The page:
Why Some Asanas Seem More Challenging Than Others
With consistent Yoga practice, there are many poses we can learn. And while many can be learned quite easily, certain poses can be a real challenge. A challenging pose can make us feel stuck and trigger frustration. One of the main reasons for this frustration is that a challenging asana uncovers our weak points, telling us that we are not as strong, flexible, balanced or in control of our body, breath and mind as we thought we were. Unfortunately being good at an asana has very limited value.
In terms of Yoga it can even be counter-productive as it only feeds our ego. On the other hand, the poses that challenge us, make us uncomfortable and trigger unwanted emotions are the ones we should value as there lies the growth. Being able to get into an asana is not so much about the final physical result that you can see (that is you in the asana) but rather the awareness that you build on the way to mastering it.
As we work on various poses, we find ways to focus beyond our thought patterns and learn to overcome our fears. While building the required strength, flexibility, balance, focus and perseverance, we unleash a new part of our potential.
The main way to work on a challenging asana is, of course, to practice it daily. We gradually get better by approaching the asana with an open attitude and willingness to explore it deeper and deeper.
4 Ways To Get “Unstuck” In Your Yoga Practice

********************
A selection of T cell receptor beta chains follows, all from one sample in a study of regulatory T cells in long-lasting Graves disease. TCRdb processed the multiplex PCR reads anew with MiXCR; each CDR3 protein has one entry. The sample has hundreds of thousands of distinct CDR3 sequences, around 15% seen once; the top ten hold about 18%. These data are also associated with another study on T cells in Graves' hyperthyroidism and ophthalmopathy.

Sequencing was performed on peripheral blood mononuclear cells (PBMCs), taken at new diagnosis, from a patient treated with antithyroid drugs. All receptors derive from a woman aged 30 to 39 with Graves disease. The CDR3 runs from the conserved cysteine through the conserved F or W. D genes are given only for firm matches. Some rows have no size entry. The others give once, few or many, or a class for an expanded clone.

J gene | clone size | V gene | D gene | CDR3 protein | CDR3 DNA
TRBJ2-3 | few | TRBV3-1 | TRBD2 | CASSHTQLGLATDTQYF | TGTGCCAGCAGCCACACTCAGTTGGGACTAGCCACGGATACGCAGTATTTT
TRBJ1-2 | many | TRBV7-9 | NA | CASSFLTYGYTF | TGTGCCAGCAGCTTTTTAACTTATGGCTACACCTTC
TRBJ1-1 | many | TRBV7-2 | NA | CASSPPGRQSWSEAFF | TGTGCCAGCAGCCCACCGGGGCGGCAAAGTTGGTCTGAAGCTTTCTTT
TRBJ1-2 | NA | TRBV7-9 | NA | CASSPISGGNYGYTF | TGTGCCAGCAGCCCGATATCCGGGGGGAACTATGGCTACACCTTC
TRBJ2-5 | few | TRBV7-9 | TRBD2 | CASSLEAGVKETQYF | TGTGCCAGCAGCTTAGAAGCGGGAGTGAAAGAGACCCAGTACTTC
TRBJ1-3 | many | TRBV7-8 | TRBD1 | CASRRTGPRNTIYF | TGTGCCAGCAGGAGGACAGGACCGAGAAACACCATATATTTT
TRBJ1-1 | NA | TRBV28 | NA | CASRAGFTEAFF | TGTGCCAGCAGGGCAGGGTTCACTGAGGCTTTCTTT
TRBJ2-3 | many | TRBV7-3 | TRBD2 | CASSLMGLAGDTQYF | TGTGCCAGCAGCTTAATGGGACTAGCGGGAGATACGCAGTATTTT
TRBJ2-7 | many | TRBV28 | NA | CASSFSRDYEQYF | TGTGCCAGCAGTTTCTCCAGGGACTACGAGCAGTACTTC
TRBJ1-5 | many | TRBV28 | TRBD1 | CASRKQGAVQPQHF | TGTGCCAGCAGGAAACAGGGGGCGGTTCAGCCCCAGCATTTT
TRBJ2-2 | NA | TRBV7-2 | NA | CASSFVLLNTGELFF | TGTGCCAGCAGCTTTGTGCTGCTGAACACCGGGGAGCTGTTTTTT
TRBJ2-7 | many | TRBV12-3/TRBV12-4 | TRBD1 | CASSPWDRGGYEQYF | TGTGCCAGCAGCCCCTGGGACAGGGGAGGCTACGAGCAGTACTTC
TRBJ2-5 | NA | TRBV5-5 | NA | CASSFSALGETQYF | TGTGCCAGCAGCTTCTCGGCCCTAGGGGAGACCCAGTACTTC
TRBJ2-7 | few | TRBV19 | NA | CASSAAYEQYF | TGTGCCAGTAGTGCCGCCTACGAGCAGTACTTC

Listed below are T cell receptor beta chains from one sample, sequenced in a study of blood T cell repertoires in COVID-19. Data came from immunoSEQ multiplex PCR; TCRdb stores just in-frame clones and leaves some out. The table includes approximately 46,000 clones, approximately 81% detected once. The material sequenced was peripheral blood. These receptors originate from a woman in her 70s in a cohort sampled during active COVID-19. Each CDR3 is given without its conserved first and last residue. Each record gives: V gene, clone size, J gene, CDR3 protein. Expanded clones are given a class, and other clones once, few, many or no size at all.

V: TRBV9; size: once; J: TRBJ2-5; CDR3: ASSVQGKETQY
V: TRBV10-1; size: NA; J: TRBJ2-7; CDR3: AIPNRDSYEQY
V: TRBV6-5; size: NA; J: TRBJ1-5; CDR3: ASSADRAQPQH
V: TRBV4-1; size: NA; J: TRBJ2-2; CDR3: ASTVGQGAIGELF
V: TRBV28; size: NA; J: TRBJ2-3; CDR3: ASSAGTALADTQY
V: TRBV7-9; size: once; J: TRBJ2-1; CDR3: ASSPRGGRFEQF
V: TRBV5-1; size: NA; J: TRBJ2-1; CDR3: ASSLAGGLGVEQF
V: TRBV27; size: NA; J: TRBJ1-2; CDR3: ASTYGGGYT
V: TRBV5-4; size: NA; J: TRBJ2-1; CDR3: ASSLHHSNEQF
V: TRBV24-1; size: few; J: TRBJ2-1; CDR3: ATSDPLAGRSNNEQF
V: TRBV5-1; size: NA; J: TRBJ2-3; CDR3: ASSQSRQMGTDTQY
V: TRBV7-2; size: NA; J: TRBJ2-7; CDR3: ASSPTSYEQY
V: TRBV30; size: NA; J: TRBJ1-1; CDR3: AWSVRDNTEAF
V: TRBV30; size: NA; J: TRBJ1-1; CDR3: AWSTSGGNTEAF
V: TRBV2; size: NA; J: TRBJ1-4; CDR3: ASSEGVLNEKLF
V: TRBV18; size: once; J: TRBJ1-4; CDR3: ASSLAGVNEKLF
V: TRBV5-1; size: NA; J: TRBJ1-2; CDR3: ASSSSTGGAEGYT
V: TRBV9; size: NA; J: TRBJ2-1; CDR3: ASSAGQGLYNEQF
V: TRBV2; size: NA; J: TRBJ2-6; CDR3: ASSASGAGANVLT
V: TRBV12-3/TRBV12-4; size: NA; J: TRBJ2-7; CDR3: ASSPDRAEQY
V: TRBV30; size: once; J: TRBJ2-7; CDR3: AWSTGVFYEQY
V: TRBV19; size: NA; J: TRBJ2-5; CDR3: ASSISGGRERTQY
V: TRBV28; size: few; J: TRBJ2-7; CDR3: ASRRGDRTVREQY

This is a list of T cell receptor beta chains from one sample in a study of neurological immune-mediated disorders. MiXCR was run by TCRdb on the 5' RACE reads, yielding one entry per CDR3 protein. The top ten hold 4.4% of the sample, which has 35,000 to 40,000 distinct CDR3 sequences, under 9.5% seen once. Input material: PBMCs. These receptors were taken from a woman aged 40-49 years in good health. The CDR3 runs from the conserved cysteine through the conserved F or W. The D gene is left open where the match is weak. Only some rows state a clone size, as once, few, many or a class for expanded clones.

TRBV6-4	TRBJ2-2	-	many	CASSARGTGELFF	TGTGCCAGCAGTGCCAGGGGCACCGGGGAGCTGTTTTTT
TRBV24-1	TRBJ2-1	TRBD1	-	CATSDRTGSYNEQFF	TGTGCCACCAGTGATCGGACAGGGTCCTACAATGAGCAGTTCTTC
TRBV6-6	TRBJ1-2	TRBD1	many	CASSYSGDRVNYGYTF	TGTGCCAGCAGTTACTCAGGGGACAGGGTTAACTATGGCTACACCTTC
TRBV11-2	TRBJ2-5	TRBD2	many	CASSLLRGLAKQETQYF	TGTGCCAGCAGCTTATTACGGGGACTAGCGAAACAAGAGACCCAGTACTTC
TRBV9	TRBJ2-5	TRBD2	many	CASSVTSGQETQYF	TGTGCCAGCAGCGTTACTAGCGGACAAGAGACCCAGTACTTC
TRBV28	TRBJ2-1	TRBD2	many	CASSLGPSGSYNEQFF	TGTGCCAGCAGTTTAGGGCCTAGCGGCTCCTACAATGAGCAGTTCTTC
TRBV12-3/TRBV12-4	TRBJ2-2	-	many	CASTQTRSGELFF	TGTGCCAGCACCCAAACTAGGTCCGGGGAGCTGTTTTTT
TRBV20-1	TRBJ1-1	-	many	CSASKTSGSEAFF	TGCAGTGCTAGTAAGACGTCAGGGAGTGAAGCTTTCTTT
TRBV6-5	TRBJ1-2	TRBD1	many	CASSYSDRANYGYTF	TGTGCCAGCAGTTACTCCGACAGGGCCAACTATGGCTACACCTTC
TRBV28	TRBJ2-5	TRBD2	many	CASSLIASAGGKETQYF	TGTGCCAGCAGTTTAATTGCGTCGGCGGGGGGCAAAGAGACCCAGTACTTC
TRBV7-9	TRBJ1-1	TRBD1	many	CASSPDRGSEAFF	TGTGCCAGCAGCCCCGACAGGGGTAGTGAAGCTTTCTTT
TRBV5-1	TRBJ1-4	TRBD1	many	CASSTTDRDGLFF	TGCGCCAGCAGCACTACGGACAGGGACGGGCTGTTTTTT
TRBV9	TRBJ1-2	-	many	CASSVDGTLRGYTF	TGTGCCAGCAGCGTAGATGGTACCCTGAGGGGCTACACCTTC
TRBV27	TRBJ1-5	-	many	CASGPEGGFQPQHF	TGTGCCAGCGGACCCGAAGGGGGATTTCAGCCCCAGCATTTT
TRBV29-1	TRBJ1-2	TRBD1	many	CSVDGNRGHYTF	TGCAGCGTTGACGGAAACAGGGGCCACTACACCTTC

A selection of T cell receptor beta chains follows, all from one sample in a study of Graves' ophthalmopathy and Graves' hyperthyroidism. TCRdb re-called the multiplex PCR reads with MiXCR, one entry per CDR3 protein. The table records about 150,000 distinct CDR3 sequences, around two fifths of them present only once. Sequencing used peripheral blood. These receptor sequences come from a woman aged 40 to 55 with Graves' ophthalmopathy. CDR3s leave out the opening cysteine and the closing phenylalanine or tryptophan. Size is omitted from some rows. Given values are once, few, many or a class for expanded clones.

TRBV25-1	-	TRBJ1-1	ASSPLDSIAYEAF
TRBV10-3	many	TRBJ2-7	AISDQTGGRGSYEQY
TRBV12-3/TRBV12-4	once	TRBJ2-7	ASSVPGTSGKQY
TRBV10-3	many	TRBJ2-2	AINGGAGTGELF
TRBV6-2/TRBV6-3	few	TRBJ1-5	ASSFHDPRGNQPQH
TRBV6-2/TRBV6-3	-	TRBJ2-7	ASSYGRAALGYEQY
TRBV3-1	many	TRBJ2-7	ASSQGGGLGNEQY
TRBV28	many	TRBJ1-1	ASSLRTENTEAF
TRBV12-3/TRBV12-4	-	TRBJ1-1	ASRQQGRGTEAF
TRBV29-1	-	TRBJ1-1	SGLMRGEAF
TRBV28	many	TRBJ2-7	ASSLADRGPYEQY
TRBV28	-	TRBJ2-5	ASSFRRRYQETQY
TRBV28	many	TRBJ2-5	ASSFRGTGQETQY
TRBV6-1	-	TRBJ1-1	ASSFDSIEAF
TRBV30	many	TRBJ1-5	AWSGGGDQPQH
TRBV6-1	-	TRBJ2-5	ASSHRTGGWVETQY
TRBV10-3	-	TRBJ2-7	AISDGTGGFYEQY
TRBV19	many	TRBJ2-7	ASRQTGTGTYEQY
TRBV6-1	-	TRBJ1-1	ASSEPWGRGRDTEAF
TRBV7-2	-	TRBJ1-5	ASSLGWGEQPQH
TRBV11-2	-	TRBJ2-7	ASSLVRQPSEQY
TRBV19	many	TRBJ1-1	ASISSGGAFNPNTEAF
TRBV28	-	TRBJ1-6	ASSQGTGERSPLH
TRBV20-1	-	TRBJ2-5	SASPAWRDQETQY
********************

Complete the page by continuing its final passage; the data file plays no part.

1. Approach each pose from the core and direct your body with the breath
When we see an asana on a picture, the main visible aspects that make up the asana are our limbs: Are the legs straight or bent, behind our head or in front, are the arms extended or binding around the knee etc. What we don’t see is that the core and spine are always stable and the breath deep and even.
Always listen, watch and feel your breath and use it to understand the asana better.
By attempting an asana with the focus on what the arms and legs are doing, we often times lose stability in the core, distorting the spine and wondering why we cannot breathe properly. Never sacrifice the breath or a stable core for getting deeper into any asana.
2. Focus on the body part that is most challenging and learn from it
If a body part is not readily working as we wish, we have to study them. This includes anatomical aspects about bones, tendons, ligaments and muscles involved as well as, mechanical principals, especially when the movements between asanas (vinyasas) are learned.
At the same time, knowing the English, Latin or Sanskrit term for any body part won’t help you unless you put it into practice and feel the anatomy in your own body. For example, practice hip openers to slowly open your hips, learn how to externally rotate your upper and lower leg to take pressure off the knee and take some time to build strength and stability in your ankle, not allowing it to collapse. If you work on all three parts consistently, the open hip, the nicely aligned knee and the strong ankle can act as a unit.
3. Let go of the result and be happy in the moment
Start appreciating the imperfection of each manifestation of an asana, feel the subtle differences – every day a bit different. Love your body for what it is, how it looks and feels in the moment. Laugh when you fall out of a pose, as not to take yourself or yoga practice too seriously.
As we work towards overcoming a challenge, we live the very moments that can stay with us and make us trust and believe in our potential, long after we have succeeded in the asana. Enjoy the moment and see the value of what your mind perceives as imperfect. It’s an illusion and the moment is indeed perfect already.
4. Find a yoga teacher that helps you go beyond asana practice
Aside from valuable tips and adjustments, a teacher can provide the needed support and direct your focus on and off the yoga mat. A yoga teacher can provide you with a growing practice that meets you where you are not only physically, but mentally as well.